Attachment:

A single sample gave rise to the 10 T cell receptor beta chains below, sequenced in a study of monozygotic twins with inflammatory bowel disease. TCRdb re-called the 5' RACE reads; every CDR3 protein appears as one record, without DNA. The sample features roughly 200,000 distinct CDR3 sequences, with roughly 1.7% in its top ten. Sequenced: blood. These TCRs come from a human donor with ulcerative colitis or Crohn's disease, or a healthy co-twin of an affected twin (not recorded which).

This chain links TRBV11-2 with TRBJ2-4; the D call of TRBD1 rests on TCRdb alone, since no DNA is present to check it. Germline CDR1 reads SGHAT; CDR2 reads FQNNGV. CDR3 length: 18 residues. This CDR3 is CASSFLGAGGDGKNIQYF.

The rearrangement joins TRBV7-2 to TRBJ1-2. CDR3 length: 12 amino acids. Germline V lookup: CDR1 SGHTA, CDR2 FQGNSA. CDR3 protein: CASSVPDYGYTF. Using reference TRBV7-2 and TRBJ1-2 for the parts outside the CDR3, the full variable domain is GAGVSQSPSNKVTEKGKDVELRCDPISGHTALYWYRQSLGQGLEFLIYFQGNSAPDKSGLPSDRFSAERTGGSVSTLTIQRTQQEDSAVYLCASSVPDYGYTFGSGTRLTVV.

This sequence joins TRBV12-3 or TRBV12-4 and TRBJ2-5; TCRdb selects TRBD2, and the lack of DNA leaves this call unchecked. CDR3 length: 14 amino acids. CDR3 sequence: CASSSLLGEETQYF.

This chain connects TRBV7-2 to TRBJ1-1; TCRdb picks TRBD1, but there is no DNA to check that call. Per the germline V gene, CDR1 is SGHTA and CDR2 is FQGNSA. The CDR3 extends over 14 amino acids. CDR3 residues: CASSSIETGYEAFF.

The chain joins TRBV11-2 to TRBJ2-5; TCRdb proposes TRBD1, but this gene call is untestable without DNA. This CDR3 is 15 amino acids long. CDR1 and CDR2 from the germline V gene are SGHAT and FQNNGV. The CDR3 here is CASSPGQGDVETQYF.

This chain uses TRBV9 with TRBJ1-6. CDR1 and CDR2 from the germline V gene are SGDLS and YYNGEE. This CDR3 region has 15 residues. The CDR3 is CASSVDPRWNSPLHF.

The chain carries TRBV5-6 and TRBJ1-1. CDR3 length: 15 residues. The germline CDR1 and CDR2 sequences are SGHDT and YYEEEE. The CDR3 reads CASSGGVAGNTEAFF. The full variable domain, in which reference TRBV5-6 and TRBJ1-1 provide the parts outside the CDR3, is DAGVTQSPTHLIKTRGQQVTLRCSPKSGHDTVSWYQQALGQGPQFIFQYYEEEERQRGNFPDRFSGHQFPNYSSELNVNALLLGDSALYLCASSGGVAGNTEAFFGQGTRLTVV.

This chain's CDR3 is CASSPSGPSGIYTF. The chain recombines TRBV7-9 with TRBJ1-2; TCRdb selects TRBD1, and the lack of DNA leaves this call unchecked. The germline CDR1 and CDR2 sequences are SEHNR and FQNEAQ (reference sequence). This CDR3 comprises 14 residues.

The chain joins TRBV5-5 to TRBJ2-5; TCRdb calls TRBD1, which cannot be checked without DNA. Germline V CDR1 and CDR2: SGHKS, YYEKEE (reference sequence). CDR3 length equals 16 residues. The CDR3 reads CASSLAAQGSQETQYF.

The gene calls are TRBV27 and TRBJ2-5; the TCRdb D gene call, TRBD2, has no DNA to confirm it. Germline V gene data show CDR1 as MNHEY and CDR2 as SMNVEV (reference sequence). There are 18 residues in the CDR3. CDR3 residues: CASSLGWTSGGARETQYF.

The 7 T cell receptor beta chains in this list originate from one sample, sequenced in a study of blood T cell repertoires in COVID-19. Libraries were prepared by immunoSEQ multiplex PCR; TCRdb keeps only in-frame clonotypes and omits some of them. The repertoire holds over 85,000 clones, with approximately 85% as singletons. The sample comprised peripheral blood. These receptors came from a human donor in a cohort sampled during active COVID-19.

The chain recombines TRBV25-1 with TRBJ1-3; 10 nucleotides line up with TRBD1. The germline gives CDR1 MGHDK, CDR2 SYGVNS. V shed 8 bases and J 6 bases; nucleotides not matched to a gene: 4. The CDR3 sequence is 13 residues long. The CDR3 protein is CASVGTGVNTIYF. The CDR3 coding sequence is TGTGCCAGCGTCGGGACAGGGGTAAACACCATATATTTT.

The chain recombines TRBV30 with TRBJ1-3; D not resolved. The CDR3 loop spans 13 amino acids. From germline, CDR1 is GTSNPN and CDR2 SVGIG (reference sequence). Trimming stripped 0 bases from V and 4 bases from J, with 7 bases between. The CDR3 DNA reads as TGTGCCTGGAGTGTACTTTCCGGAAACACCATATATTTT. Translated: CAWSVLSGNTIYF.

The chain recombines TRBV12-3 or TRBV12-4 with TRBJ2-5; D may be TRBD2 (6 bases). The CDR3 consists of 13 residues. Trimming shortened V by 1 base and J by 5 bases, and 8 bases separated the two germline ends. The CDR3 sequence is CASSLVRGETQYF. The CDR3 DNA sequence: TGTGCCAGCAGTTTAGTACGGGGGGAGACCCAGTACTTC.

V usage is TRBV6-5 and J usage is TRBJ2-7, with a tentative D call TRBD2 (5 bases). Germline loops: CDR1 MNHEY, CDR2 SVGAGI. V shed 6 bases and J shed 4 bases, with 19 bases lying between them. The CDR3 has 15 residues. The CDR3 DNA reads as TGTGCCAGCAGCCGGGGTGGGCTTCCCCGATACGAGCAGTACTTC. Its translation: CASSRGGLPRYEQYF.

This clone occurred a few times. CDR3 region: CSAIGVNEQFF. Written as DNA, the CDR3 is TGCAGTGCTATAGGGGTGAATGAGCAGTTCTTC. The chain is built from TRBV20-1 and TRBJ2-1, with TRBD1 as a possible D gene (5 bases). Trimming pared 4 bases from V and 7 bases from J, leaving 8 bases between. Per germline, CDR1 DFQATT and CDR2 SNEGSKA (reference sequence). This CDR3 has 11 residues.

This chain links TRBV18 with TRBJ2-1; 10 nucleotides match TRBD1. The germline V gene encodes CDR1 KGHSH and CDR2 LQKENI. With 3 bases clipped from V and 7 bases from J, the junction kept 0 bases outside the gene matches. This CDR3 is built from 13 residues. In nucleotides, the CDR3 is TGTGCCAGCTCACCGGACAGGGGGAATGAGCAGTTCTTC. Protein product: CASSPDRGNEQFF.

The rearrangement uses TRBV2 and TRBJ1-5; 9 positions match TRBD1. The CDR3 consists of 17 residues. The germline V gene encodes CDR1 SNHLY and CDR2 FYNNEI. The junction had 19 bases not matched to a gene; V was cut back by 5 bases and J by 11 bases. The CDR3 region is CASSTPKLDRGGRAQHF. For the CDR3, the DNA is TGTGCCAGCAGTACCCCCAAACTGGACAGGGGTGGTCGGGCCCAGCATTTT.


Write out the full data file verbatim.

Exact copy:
A single sample gave rise to the 10 T cell receptor beta chains below, sequenced in a study of monozygotic twins with inflammatory bowel disease. TCRdb re-called the 5' RACE reads; every CDR3 protein appears as one record, without DNA. The sample features roughly 200,000 distinct CDR3 sequences, with roughly 1.7% in its top ten. Sequenced: blood. These TCRs come from a human donor with ulcerative colitis or Crohn's disease, or a healthy co-twin of an affected twin (not recorded which).

This chain links TRBV11-2 with TRBJ2-4; the D call of TRBD1 rests on TCRdb alone, since no DNA is present to check it. Germline CDR1 reads SGHAT; CDR2 reads FQNNGV. CDR3 length: 18 residues. This CDR3 is CASSFLGAGGDGKNIQYF.

The rearrangement joins TRBV7-2 to TRBJ1-2. CDR3 length: 12 amino acids. Germline V lookup: CDR1 SGHTA, CDR2 FQGNSA. CDR3 protein: CASSVPDYGYTF. Using reference TRBV7-2 and TRBJ1-2 for the parts outside the CDR3, the full variable domain is GAGVSQSPSNKVTEKGKDVELRCDPISGHTALYWYRQSLGQGLEFLIYFQGNSAPDKSGLPSDRFSAERTGGSVSTLTIQRTQQEDSAVYLCASSVPDYGYTFGSGTRLTVV.

This sequence joins TRBV12-3 or TRBV12-4 and TRBJ2-5; TCRdb selects TRBD2, and the lack of DNA leaves this call unchecked. CDR3 length: 14 amino acids. CDR3 sequence: CASSSLLGEETQYF.

This chain connects TRBV7-2 to TRBJ1-1; TCRdb picks TRBD1, but there is no DNA to check that call. Per the germline V gene, CDR1 is SGHTA and CDR2 is FQGNSA. The CDR3 extends over 14 amino acids. CDR3 residues: CASSSIETGYEAFF.

The chain joins TRBV11-2 to TRBJ2-5; TCRdb proposes TRBD1, but this gene call is untestable without DNA. This CDR3 is 15 amino acids long. CDR1 and CDR2 from the germline V gene are SGHAT and FQNNGV. The CDR3 here is CASSPGQGDVETQYF.

This chain uses TRBV9 with TRBJ1-6. CDR1 and CDR2 from the germline V gene are SGDLS and YYNGEE. This CDR3 region has 15 residues. The CDR3 is CASSVDPRWNSPLHF.

The chain carries TRBV5-6 and TRBJ1-1. CDR3 length: 15 residues. The germline CDR1 and CDR2 sequences are SGHDT and YYEEEE. The CDR3 reads CASSGGVAGNTEAFF. The full variable domain, in which reference TRBV5-6 and TRBJ1-1 provide the parts outside the CDR3, is DAGVTQSPTHLIKTRGQQVTLRCSPKSGHDTVSWYQQALGQGPQFIFQYYEEEERQRGNFPDRFSGHQFPNYSSELNVNALLLGDSALYLCASSGGVAGNTEAFFGQGTRLTVV.

This chain's CDR3 is CASSPSGPSGIYTF. The chain recombines TRBV7-9 with TRBJ1-2; TCRdb selects TRBD1, and the lack of DNA leaves this call unchecked. The germline CDR1 and CDR2 sequences are SEHNR and FQNEAQ (reference sequence). This CDR3 comprises 14 residues.

The chain joins TRBV5-5 to TRBJ2-5; TCRdb calls TRBD1, which cannot be checked without DNA. Germline V CDR1 and CDR2: SGHKS, YYEKEE (reference sequence). CDR3 length equals 16 residues. The CDR3 reads CASSLAAQGSQETQYF.

The gene calls are TRBV27 and TRBJ2-5; the TCRdb D gene call, TRBD2, has no DNA to confirm it. Germline V gene data show CDR1 as MNHEY and CDR2 as SMNVEV (reference sequence). There are 18 residues in the CDR3. CDR3 residues: CASSLGWTSGGARETQYF.

The 7 T cell receptor beta chains in this list originate from one sample, sequenced in a study of blood T cell repertoires in COVID-19. Libraries were prepared by immunoSEQ multiplex PCR; TCRdb keeps only in-frame clonotypes and omits some of them. The repertoire holds over 85,000 clones, with approximately 85% as singletons. The sample comprised peripheral blood. These receptors came from a human donor in a cohort sampled during active COVID-19.

The chain recombines TRBV25-1 with TRBJ1-3; 10 nucleotides line up with TRBD1. The germline gives CDR1 MGHDK, CDR2 SYGVNS. V shed 8 bases and J 6 bases; nucleotides not matched to a gene: 4. The CDR3 sequence is 13 residues long. The CDR3 protein is CASVGTGVNTIYF. The CDR3 coding sequence is TGTGCCAGCGTCGGGACAGGGGTAAACACCATATATTTT.

The chain recombines TRBV30 with TRBJ1-3; D not resolved. The CDR3 loop spans 13 amino acids. From germline, CDR1 is GTSNPN and CDR2 SVGIG (reference sequence). Trimming stripped 0 bases from V and 4 bases from J, with 7 bases between. The CDR3 DNA reads as TGTGCCTGGAGTGTACTTTCCGGAAACACCATATATTTT. Translated: CAWSVLSGNTIYF.

The chain recombines TRBV12-3 or TRBV12-4 with TRBJ2-5; D may be TRBD2 (6 bases). The CDR3 consists of 13 residues. Trimming shortened V by 1 base and J by 5 bases, and 8 bases separated the two germline ends. The CDR3 sequence is CASSLVRGETQYF. The CDR3 DNA sequence: TGTGCCAGCAGTTTAGTACGGGGGGAGACCCAGTACTTC.

V usage is TRBV6-5 and J usage is TRBJ2-7, with a tentative D call TRBD2 (5 bases). Germline loops: CDR1 MNHEY, CDR2 SVGAGI. V shed 6 bases and J shed 4 bases, with 19 bases lying between them. The CDR3 has 15 residues. The CDR3 DNA reads as TGTGCCAGCAGCCGGGGTGGGCTTCCCCGATACGAGCAGTACTTC. Its translation: CASSRGGLPRYEQYF.

This clone occurred a few times. CDR3 region: CSAIGVNEQFF. Written as DNA, the CDR3 is TGCAGTGCTATAGGGGTGAATGAGCAGTTCTTC. The chain is built from TRBV20-1 and TRBJ2-1, with TRBD1 as a possible D gene (5 bases). Trimming pared 4 bases from V and 7 bases from J, leaving 8 bases between. Per germline, CDR1 DFQATT and CDR2 SNEGSKA (reference sequence). This CDR3 has 11 residues.

This chain links TRBV18 with TRBJ2-1; 10 nucleotides match TRBD1. The germline V gene encodes CDR1 KGHSH and CDR2 LQKENI. With 3 bases clipped from V and 7 bases from J, the junction kept 0 bases outside the gene matches. This CDR3 is built from 13 residues. In nucleotides, the CDR3 is TGTGCCAGCTCACCGGACAGGGGGAATGAGCAGTTCTTC. Protein product: CASSPDRGNEQFF.

The rearrangement uses TRBV2 and TRBJ1-5; 9 positions match TRBD1. The CDR3 consists of 17 residues. The germline V gene encodes CDR1 SNHLY and CDR2 FYNNEI. The junction had 19 bases not matched to a gene; V was cut back by 5 bases and J by 11 bases. The CDR3 region is CASSTPKLDRGGRAQHF. For the CDR3, the DNA is TGTGCCAGCAGTACCCCCAAACTGGACAGGGGTGGTCGGGCCCAGCATTTT.